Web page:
- Cut tomatoes into smaller pieces before adding them to the compost and remove their stems and leaves. However, you can add cherry tomatoes as a whole.
- As tomatoes are acidic, add lime or eggshells to neutralize the pH of the compost.
- Remove the tomato seedling before composting tomatoes to avoid the sprouting of a tomato plant. The seedling may also become the source of weed seeds in your garden.
- Add brown materials like shredded paper, cardboard, newspaper, or dried leaves to soak excess water in tomatoes and balance the compost.
- Turn the compost to generate heat if using the hot composting method.
- Do not compost tomatoes from diseased plants or old tomato plants carrying any fungal spores.
Frequently Asked Questions
Can you compost whole tomatoes?
Yes, you can compost whole tomatoes along with tomato vine and leaves. Tomatoes are filled with water and break down quickly, making them an ideal composting material. Moreover, it adds Potassium and some other vital nutrients to the compost.
Can I use tomato compost for other plants?
Yes, as long as you are composting healthy tomatoes, you can use tomato compost to fertilize other crops. Tomatoes make good compost as they are rich in nutrients.
Can I reuse compost from tomatoes with blight?
No, it is not recommended to reuse the compost from tomatoes affected by blight. Tomato blight is a soil-borne disease that can spread through your compost to tomato plants and other solanaceous crops like potatoes and eggplants in your garden and damage them.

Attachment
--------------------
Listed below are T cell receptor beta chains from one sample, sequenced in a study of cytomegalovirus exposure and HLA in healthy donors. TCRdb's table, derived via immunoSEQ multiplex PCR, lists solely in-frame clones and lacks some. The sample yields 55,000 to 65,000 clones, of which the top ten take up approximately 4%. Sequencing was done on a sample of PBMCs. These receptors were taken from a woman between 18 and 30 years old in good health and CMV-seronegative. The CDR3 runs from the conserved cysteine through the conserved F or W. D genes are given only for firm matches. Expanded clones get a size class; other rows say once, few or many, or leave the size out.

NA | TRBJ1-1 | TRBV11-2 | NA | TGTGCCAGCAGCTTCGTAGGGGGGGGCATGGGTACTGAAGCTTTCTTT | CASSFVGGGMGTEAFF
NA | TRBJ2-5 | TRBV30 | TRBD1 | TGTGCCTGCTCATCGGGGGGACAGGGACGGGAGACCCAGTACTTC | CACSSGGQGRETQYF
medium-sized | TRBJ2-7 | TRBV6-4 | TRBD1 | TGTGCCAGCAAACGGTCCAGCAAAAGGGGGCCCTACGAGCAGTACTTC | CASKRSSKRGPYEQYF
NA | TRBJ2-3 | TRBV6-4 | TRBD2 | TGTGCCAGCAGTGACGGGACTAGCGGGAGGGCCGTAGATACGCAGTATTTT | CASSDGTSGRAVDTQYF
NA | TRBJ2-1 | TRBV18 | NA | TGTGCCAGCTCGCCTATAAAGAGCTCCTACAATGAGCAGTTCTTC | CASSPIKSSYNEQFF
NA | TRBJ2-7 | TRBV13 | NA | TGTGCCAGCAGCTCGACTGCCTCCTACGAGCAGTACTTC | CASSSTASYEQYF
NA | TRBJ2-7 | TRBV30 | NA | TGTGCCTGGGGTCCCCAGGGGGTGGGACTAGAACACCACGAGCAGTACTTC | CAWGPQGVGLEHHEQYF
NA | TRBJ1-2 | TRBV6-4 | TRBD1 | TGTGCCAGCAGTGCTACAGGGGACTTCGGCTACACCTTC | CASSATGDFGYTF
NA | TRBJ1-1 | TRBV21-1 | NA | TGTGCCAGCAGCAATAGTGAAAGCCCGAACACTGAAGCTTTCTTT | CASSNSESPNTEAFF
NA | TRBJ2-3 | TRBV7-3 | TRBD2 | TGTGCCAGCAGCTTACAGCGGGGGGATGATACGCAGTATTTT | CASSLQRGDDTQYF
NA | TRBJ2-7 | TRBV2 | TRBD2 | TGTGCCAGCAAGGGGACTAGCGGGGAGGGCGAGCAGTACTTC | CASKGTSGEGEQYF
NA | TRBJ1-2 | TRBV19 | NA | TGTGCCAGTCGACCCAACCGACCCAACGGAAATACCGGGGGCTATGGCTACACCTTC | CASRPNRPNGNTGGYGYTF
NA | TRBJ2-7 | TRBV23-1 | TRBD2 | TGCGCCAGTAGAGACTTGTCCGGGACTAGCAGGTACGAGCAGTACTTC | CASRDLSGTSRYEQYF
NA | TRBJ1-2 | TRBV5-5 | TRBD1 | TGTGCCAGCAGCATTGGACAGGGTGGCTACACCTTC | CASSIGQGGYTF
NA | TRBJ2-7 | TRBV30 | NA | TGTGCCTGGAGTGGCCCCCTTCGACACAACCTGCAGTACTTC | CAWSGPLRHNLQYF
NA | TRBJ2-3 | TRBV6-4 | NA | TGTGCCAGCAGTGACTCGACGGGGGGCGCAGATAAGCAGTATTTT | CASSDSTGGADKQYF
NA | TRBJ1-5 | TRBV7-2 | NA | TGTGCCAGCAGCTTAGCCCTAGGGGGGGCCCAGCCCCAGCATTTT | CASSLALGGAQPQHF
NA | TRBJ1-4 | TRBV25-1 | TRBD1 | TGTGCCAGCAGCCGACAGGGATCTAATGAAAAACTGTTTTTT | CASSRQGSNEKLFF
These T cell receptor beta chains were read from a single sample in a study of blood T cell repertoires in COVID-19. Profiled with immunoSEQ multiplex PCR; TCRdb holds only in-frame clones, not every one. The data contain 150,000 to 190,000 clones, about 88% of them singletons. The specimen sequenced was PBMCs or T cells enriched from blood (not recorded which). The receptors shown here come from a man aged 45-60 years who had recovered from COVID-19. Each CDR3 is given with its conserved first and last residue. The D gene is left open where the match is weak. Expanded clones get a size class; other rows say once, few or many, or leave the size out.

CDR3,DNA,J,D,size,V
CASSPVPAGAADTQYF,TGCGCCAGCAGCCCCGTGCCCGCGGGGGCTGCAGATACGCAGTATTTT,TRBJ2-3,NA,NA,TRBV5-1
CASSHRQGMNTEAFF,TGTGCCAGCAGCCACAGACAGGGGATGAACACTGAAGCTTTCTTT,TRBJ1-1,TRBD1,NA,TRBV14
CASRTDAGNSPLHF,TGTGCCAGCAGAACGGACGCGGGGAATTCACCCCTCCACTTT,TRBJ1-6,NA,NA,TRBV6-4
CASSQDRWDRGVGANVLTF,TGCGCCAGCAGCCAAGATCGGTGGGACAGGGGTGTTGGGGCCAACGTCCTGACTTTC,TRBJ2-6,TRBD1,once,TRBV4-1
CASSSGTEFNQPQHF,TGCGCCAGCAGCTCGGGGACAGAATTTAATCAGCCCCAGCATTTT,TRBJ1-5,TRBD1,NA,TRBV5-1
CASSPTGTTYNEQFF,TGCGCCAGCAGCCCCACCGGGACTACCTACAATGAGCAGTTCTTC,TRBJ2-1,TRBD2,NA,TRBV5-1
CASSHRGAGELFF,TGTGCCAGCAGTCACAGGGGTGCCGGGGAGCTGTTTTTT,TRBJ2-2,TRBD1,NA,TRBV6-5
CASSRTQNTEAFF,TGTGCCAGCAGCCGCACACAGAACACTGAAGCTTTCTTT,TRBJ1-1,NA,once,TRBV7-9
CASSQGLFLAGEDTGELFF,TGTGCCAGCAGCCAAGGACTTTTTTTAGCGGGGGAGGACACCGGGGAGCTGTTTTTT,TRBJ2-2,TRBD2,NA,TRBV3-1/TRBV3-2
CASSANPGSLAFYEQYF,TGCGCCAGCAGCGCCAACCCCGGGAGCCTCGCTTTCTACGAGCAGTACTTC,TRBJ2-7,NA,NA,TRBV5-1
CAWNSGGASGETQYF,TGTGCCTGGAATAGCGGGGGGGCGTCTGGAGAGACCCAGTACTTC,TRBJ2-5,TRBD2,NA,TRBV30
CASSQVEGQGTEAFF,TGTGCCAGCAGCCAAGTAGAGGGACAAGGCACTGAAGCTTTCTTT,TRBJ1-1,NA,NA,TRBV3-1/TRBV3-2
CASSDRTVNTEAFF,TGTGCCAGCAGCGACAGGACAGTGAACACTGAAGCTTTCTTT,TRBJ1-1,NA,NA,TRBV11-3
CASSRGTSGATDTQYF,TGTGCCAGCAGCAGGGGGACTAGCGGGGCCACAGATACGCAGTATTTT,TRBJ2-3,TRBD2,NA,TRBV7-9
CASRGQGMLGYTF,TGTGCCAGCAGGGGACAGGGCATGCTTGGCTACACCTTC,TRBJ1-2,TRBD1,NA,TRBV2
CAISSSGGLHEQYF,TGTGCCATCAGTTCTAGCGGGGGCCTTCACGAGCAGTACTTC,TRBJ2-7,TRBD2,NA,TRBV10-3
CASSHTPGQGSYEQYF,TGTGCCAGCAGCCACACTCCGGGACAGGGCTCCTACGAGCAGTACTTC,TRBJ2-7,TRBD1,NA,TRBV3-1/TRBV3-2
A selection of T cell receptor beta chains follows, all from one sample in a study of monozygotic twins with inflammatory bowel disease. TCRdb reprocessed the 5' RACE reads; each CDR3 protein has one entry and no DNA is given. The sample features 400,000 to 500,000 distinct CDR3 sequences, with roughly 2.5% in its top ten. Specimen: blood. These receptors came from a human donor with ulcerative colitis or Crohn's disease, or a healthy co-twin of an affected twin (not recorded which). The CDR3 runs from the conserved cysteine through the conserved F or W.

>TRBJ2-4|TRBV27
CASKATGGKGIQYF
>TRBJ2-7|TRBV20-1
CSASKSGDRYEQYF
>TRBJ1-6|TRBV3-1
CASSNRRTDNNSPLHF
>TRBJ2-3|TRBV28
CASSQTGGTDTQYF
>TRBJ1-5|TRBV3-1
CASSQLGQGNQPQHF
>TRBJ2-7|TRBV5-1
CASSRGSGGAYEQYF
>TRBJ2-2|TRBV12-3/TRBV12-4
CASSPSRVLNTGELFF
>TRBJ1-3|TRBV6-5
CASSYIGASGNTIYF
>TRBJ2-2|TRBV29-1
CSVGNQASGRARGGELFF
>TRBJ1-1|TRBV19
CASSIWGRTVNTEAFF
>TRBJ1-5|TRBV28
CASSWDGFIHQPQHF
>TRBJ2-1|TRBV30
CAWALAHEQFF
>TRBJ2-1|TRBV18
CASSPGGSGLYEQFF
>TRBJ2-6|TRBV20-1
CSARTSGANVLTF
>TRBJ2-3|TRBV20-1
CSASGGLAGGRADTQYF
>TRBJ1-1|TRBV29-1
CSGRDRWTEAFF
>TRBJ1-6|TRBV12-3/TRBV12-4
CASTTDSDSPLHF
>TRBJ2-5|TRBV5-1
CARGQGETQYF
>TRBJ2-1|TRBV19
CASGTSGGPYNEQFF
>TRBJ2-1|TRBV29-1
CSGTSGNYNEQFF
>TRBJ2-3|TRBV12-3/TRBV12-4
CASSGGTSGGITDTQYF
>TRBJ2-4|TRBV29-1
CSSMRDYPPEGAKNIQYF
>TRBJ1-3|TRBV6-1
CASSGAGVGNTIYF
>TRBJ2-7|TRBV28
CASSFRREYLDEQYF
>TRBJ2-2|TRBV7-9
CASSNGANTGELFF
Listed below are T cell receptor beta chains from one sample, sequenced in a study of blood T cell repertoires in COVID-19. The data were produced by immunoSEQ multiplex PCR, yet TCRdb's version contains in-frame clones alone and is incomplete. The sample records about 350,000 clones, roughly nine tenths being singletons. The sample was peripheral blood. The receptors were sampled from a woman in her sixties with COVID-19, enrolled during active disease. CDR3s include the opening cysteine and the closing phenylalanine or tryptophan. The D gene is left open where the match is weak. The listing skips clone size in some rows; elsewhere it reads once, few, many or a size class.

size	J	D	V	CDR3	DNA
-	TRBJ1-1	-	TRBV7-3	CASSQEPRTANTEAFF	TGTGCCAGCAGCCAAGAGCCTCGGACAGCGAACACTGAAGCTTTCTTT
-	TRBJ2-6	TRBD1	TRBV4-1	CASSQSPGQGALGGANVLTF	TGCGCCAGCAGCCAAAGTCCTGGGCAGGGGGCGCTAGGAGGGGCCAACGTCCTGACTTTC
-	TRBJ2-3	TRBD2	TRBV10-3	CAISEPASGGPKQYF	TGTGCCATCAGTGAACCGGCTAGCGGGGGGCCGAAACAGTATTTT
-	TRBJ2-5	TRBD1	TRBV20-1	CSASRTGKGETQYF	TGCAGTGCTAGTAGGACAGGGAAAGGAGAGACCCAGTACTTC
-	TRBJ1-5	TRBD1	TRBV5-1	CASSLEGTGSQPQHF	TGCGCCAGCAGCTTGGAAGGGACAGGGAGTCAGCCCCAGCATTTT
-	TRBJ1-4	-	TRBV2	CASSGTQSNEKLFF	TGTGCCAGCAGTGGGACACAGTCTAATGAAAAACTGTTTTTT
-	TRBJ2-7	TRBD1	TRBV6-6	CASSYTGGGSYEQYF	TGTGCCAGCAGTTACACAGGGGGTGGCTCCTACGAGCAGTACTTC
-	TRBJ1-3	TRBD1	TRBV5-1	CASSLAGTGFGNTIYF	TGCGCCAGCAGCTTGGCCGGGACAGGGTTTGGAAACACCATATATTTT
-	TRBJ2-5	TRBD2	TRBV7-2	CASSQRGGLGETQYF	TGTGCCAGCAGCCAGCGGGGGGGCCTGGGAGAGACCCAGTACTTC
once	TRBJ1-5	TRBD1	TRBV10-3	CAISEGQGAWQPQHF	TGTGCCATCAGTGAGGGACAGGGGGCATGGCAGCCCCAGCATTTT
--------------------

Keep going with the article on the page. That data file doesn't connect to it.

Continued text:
Can you put rotten tomatoes in a compost pile?
You can use rotten tomatoes in your compost as rotting indicates that the decomposition has started. Using rotten tomatoes in your compost pile will hasten their decomposition.
Is tomato brown or green part of compost?
Tomatoes are considered green composting materials as they are rich in water content. So, mix them with brown materials to balance the compost.
Like many other fruits, Tomatoes can be composted as they are rich in nutrients and water. They make the green components in the compost pile, enriching the compost with Nitrogen and acting as a soil supplement. However, make sure to add them in moderation as they are acidic and may alter the pH of your compost.
While composting tomatoes, avoid using fruits affected with pathogens or diseased plants as they might contaminate your whole compost and spread in your garden. So next time when you see any waste or rotten tomatoes in your fridge, do not have a second thought; just compost them.